Fables Volume 2: Animal Farm.
Collecting 'Fables' Issues 6-10.
Written by Bill Willingham, Pencils by Mark Buckingham,
Ink by Steve Leialoha.
Last time around, we were introduced to the world of Fables. Where Snow White is kinda badass, Prince Charming is a sex pest, and the Big Bad Wolf (Bigby) is the long, furry arm of the Law. This came back to bite him, when Snow White's sister Rose Red was seemingly killed, and Bigby was put in charge of finding her killer. Everything turned out all right, though. Because it turned out that Rose had set the whole thing up, and everything ended happily ever after... Right until it didn't, that is. So, this week, we take a trip to The Farm, where no one is planning to murder anyone.
Chapter Six: Road Trip. Rose Red has been given Community Service to work off her debt to society, after the whole 'faking her own murder' incident. In a blinding display of nepotism that is not at all going to backfire, Snow White has decided that Rose's community is best served by taking her on a road trip to... The Farm!
Chapter Seven: The Guns Of Fabletown. Colin the pig is dead, and now Snow White must put her best detective skills to use, and work out who did it. Meanwhile, the quietly simmering tensions amongst the Farm's residents are about to boil over.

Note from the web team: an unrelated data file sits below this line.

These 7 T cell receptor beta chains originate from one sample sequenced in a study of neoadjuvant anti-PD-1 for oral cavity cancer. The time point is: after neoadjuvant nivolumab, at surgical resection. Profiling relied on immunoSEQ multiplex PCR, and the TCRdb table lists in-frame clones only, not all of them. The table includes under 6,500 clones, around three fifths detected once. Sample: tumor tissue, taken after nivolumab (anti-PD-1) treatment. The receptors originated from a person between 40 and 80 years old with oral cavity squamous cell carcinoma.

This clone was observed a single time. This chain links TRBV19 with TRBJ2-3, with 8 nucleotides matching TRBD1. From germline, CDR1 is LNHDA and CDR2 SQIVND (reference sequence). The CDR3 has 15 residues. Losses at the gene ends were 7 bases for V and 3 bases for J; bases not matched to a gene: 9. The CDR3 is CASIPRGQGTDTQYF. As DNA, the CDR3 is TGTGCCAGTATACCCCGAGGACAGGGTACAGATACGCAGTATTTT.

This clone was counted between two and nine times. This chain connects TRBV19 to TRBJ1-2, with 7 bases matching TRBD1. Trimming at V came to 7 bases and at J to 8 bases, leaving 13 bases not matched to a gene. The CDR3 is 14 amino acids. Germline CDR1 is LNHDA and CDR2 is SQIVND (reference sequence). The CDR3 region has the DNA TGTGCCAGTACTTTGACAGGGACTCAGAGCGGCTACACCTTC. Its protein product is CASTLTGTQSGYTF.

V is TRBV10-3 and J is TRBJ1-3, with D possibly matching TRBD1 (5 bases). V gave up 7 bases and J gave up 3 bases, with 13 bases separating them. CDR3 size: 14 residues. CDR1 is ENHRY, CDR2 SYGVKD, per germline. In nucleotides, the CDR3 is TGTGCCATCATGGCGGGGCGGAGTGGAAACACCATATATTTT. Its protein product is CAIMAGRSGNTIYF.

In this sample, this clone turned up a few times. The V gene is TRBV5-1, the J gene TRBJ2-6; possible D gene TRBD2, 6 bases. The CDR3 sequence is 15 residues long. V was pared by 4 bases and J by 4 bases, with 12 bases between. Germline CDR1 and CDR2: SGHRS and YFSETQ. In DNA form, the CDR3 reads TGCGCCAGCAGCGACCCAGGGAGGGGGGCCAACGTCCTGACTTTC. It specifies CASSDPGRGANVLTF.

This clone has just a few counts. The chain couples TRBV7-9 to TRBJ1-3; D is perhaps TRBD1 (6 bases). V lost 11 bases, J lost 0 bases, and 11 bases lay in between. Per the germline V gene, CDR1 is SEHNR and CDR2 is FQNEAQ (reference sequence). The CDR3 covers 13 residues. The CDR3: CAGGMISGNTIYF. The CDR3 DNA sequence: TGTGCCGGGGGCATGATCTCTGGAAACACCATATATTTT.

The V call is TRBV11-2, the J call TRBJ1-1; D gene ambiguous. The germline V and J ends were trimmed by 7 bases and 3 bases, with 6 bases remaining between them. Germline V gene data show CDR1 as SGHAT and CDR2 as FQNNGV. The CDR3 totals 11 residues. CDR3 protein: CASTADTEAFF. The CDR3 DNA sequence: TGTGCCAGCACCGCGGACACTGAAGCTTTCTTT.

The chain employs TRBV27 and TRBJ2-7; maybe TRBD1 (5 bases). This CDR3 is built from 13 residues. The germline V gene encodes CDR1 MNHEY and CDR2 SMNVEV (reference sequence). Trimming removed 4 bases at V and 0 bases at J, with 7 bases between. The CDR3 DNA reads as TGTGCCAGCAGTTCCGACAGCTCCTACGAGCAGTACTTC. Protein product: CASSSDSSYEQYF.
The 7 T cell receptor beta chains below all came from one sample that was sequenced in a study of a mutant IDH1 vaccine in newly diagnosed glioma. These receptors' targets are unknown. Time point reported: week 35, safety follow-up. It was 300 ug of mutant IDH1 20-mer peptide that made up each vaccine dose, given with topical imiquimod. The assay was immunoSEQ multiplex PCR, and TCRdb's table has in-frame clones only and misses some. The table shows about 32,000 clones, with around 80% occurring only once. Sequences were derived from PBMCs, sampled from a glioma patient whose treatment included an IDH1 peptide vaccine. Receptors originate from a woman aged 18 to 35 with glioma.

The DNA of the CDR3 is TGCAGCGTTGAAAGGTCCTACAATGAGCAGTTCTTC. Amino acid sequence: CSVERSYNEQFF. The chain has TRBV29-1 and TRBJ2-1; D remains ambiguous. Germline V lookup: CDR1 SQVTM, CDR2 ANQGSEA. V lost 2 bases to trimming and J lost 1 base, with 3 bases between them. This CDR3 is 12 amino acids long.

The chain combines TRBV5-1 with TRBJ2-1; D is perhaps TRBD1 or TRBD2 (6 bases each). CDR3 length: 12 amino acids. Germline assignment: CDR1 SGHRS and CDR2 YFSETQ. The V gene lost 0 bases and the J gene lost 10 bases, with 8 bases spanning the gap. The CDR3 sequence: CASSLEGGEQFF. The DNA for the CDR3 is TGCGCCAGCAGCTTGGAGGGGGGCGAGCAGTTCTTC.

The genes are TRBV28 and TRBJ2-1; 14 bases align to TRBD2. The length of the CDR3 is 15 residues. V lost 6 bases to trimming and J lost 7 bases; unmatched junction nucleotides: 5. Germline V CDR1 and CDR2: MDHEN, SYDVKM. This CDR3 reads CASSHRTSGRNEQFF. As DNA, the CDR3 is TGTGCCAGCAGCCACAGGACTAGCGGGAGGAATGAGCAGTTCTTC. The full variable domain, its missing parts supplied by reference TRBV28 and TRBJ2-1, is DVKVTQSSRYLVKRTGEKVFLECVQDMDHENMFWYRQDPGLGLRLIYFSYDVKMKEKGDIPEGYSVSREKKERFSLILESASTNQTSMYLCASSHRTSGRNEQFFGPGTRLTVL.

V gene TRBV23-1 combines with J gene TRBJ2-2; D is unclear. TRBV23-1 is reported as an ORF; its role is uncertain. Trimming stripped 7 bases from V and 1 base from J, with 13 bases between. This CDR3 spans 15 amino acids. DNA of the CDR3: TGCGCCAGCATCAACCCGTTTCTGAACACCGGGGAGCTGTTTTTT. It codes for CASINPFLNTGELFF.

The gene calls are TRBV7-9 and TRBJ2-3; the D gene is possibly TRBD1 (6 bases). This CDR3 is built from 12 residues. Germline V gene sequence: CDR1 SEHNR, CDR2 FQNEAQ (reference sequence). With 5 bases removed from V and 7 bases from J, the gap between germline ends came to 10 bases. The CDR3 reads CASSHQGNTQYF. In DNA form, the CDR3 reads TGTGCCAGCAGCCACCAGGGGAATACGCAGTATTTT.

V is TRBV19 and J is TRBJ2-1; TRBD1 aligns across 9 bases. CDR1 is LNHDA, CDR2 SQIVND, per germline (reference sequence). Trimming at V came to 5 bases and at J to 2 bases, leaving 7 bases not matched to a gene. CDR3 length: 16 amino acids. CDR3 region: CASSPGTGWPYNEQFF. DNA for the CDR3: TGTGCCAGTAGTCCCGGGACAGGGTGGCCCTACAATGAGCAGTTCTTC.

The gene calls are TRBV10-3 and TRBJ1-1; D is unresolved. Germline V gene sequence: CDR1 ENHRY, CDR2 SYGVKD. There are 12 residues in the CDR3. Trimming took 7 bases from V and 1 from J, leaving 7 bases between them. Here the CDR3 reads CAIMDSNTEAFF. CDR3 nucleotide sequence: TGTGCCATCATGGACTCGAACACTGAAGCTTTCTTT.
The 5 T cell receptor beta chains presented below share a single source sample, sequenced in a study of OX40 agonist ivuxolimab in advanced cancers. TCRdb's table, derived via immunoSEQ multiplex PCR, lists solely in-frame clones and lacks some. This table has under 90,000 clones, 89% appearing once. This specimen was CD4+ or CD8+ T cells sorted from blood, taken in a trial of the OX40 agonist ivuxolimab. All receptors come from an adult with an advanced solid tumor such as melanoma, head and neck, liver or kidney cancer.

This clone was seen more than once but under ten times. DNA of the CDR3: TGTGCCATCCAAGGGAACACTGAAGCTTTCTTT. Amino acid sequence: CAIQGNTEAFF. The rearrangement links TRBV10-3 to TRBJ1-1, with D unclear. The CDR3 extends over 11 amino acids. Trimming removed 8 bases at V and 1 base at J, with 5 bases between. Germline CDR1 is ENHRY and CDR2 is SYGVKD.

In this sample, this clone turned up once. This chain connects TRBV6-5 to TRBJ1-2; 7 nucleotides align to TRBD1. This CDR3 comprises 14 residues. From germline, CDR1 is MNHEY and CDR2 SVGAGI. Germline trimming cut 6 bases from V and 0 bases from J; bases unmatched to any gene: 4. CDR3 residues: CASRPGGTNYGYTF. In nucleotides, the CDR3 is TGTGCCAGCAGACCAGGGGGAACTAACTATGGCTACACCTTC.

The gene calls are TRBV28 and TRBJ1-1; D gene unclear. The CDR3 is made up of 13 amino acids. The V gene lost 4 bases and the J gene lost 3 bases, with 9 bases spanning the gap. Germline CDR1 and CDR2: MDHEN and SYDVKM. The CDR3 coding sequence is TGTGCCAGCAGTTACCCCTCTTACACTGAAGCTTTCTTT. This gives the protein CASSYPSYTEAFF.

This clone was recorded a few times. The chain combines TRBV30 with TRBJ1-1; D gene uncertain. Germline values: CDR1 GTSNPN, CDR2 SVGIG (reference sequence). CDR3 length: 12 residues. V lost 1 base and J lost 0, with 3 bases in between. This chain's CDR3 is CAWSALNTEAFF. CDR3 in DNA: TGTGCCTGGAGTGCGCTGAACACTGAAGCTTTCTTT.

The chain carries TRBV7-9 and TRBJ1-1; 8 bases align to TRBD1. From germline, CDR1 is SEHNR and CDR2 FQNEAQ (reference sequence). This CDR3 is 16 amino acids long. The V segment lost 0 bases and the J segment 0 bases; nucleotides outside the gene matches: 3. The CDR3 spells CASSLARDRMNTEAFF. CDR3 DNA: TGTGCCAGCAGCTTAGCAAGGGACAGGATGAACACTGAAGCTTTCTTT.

Chapter Eight: The Pirates Of Upstate New York. Rose joins the revolution, because of course she does. Goldilocks and the Three Bears get militant, and Snow White realises that things are far worse down on The Farm than she ever could have realised.
Chapter Nine: Warlord Of The Flies. Taken captive by her sister, Snow White is locked in a cave alongside The Farm's former mayor, who seems rather useless. Then, this whole bloody revolution comes to its explosive climax.
Chapter Ten: Twilight Of The Dogs. The Revolution has been quashed, but at a grave cost. As those that remain recover, the question must be asked: What do we do now?
Once against, I find myself pleasantly surprised with a volume of Fables. From the name, I figured I could guess how this was going to play out, and while there are certainly some parallels, Willingham once again shows us his knack for putting a dark twist on classic tales. Also, this version has dragons, which is a huge step up.
Fun little history lesson. A few decades back, when I was in high school, we were told that for our final year we'd be studying 'Kes'. The story of a young boy who turns into a pigeon or something. I don't know, I didn't actually read it. The class got about two chapters into the story before collectively deciding that it was pretty bad, and we asked if there was any way to swap in something else.
Our teacher told us that if we all decided together, and got copies ourselves, we could instead study Animal Farm (do you see what she did there?).
This proved to be the best decision we'd ever make, because Animal Farm remains to this day one of the few books I studied in school that I don't actively hate. In fact, I still love it and re-read it every few years.